Pricing
For consumers in most markets there is a relatively clear relationship between price and quality. Where quality can be assessed by broadly-agreed criteria, comparisons and decisions are straightforward. However, where quality and excellence are not clear, where multiple criteria exist and are highly subjective, then questions of value and pricing become more complex. The role of expectations is important in pricing the arts. The reputation of the performer, the popularity of the show and the stature of the venue are all influencing factors in this regard. Tiered pricing approaches are common in the arts. For instance the Director of the Hermitage Museum in St Petersburg, one of the world's largest fiercely defends the policy of charging foreign visitors more than locals, despite the collapse of the tourism trade in the region in recent years: "Russians are like

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senior citizens. They have already paid their dues to society" Oack, 1999) There are many sources of income for arts organisations, including box office receipts, related merchandising, public subsidy, sponsorship and private development income. In strategic terms, there is usually a great degree of crosssubsidisation in the arts that is critical not only to delivery, but also to development It is perceived to be more beneficial to have a greater number of people paying a lower price than vice-versa, because of the importance of access and exposure to the development of the arts generally. Similarly, it would not be at all unusual for a theatre group to close off a revenue stream by completing the run of a show that is drawing capacity audiences, and for which there is further demand, in order to put on another show that is certain to lose money. In tactical terms, concessions, advance bookings, subscriptions and previews are all utilised to present the public with pricing options and benefits. An understanding of Beaumol's cost disease is fundamental to the pricing dilemma in the arts. This law shows how arts organisations find themselves in a vicious circle in which admission fees must rise higher than the consumer price index (Beaumol, 1967). Either prices or other income simply must increase above the rate of inflation for arts organisations to even remain on a par with the rest of the economl It will rarely be a simple task to link pricing decisions with cost recovery objectives. Long term questions of development are essential to pricing decisions in the delivery stages. Marketing strategies can usefully be organised into the three value-driven marketing processes of definition, development and delivery. Values are defined in implicit ways in the arts, and the artist or producer, is often the ultimate judge. Discovery processes are also driven by distinctive perspectives on quality and integrity. Strategy must inherently combine artistic values and pragmatic commercial and organisational necessities from the outset Strategic development in the arts involves matters of art artist arts organisation and audience. The internal, product orientation of the arts demands particular sensitivity to research and education responsibilities, which must have a longterm developmental mission. Research projects and strategies should be guided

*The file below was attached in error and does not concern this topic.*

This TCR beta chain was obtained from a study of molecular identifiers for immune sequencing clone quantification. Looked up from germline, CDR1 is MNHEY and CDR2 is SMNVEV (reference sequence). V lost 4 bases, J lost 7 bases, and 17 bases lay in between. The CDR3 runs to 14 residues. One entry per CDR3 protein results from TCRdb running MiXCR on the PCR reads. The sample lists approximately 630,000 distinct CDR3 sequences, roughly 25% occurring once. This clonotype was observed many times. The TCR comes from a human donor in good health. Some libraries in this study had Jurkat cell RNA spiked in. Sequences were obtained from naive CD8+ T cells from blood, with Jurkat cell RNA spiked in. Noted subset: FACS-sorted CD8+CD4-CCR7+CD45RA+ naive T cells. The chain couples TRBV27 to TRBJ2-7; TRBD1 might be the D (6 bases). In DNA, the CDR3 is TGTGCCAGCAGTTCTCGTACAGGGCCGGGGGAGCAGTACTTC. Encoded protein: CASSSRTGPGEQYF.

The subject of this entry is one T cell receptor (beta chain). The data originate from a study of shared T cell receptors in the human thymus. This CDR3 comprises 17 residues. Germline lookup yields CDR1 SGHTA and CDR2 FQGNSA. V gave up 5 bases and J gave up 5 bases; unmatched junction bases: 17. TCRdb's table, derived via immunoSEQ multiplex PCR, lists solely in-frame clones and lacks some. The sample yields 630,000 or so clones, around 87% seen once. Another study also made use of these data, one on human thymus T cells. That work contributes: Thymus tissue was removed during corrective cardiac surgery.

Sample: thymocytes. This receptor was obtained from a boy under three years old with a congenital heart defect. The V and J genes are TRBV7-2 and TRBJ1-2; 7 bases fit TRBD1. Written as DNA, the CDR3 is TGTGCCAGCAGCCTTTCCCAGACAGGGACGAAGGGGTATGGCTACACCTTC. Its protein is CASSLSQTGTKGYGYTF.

Beaumol (I967) outlines the problem thus: mass production enables commercial organisations to spread their fixed costs, thereby loweringunit cost by volume output Increased productivityfrom technological advances and reduced manufacturing times enable lower prices and/or higher wages. But in the arts, because labour costs are a major fixed cost, and because productivityincreases are almost impossible (one cannot dismissthe horn section from an orchestra or half the chorus line from a show,without a relative diminution of quality),artists' wages cannot be increased without increases in revenues.Arts production costs rise more sharplythan industry'ssince arts organisations cannot take advantage of productivityincreases.With inflation,artists demand more pay. Industrial firms can pass on some productivity-drivensavings as wages, but with no productivityincreases, arts organisations must increase their revenues, usuallyby raising ticket prices. So, to increase performers' pay at the same rate as employee in other sectors, ticket prices (or other revenues) must increase at a rate above the consumer price index.